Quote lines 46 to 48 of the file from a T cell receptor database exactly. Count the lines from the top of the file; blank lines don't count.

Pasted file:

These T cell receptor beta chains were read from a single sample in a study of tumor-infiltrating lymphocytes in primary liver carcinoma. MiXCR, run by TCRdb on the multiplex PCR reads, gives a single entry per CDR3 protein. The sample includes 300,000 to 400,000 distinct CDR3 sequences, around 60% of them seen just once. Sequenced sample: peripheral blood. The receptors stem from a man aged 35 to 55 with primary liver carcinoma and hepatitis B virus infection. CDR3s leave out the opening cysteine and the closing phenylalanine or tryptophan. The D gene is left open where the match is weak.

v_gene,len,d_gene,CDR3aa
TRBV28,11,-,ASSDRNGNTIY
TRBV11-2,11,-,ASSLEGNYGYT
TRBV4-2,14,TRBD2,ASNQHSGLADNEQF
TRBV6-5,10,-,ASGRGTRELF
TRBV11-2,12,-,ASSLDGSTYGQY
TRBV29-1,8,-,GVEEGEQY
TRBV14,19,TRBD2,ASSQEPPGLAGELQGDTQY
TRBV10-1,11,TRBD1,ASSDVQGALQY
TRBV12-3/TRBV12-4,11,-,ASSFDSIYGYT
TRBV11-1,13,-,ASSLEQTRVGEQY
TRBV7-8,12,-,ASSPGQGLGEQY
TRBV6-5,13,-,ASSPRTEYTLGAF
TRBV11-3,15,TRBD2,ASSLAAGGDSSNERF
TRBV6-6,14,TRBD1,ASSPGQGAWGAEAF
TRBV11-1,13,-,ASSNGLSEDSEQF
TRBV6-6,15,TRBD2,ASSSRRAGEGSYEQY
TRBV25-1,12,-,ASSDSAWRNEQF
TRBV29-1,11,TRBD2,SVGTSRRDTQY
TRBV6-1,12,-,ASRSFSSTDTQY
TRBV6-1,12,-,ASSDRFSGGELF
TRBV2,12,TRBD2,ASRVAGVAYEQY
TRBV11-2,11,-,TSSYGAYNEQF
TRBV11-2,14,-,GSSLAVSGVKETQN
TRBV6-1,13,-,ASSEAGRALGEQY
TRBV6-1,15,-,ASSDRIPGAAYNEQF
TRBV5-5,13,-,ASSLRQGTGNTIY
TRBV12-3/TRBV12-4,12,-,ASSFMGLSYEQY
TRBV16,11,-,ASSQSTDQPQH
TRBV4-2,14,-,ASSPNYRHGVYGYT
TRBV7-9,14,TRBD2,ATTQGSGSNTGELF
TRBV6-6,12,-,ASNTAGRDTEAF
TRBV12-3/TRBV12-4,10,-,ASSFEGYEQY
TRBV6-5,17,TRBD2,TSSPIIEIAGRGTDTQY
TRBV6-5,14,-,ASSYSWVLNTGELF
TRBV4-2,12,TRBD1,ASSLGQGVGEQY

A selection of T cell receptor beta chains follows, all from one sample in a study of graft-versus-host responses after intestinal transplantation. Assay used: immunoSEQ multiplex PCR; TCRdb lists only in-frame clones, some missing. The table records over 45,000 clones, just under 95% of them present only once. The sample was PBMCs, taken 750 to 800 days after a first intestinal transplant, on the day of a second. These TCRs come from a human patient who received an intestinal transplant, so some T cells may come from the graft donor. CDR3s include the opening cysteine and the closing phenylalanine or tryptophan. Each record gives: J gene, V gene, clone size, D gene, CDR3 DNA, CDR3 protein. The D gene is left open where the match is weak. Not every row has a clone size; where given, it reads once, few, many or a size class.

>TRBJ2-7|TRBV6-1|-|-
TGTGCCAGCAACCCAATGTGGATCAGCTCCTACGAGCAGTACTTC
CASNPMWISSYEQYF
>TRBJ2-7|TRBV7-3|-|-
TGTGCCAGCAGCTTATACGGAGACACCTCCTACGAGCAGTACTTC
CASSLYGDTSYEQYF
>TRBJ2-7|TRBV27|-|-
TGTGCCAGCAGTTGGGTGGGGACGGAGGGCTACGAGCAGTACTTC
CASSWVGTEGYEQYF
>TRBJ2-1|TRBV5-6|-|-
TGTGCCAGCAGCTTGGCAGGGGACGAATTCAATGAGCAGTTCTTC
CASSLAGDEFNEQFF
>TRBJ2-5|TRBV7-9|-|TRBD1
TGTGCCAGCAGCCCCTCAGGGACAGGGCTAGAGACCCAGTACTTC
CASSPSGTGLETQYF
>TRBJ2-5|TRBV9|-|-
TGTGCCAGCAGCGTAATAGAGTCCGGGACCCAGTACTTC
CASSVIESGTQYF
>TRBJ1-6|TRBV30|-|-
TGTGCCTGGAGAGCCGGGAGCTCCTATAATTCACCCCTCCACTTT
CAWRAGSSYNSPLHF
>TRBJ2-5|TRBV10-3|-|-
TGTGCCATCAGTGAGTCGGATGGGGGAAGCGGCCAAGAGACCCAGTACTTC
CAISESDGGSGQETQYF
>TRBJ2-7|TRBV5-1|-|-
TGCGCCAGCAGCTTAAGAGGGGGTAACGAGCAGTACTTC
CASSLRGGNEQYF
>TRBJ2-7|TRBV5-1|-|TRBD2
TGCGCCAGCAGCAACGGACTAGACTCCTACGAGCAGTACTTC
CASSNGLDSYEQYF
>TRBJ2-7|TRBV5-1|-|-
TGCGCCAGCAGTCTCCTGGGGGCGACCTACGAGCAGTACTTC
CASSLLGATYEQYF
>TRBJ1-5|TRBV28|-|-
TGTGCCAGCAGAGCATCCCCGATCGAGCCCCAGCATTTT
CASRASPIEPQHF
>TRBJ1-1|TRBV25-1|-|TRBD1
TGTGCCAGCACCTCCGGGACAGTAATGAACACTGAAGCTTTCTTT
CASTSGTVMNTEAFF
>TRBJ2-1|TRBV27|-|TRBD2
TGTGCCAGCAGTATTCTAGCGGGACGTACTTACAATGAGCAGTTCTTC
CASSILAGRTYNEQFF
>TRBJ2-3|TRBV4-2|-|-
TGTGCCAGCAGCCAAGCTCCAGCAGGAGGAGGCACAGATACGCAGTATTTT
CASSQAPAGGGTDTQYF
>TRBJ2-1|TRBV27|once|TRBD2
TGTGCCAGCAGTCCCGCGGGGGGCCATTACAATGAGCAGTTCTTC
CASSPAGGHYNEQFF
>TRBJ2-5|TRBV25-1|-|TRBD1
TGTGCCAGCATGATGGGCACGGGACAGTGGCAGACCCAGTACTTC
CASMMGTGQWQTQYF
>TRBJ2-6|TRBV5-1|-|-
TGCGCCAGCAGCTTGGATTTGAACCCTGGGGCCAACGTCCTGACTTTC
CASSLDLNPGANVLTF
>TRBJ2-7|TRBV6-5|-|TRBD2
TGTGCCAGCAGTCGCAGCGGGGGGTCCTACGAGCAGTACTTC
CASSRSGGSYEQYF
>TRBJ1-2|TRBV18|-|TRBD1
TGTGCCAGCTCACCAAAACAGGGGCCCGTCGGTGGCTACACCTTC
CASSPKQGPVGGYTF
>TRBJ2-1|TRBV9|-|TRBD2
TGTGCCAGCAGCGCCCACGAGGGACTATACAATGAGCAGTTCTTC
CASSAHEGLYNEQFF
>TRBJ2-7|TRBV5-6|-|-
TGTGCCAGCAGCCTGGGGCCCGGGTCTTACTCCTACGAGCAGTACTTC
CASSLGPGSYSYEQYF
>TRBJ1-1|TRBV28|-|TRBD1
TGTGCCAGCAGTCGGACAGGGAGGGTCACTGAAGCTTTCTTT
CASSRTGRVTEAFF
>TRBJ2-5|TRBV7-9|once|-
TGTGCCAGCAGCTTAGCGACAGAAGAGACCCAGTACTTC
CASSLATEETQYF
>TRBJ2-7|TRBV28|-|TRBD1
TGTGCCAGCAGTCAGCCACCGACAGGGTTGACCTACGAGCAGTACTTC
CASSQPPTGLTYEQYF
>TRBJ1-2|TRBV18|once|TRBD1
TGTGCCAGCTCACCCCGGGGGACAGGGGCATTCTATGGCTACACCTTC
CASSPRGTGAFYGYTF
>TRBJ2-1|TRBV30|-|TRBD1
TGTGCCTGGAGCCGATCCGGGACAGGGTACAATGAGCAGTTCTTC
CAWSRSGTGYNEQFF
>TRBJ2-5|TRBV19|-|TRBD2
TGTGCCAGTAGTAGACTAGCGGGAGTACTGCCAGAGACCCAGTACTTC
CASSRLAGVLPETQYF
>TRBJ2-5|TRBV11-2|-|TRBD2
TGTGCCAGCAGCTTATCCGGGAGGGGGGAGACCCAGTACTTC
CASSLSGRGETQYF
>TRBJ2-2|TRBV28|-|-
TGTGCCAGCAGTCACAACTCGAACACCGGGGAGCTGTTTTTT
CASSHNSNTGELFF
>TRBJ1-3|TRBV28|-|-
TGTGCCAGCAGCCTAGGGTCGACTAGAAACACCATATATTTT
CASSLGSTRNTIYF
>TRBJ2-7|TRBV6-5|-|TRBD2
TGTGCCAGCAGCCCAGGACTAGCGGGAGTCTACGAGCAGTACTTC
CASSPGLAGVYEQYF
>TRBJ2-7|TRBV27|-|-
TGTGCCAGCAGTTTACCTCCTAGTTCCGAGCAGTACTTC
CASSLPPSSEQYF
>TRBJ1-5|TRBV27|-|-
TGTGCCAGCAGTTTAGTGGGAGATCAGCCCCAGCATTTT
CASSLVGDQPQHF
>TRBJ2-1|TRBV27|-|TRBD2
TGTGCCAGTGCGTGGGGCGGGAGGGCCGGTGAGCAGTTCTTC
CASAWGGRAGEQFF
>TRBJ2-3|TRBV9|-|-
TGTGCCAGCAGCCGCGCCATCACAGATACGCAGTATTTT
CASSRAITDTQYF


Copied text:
TGTGCCAGCAGTTGGGTGGGGACGGAGGGCTACGAGCAGTACTTC
CASSWVGTEGYEQYF
>TRBJ2-1|TRBV5-6|-|-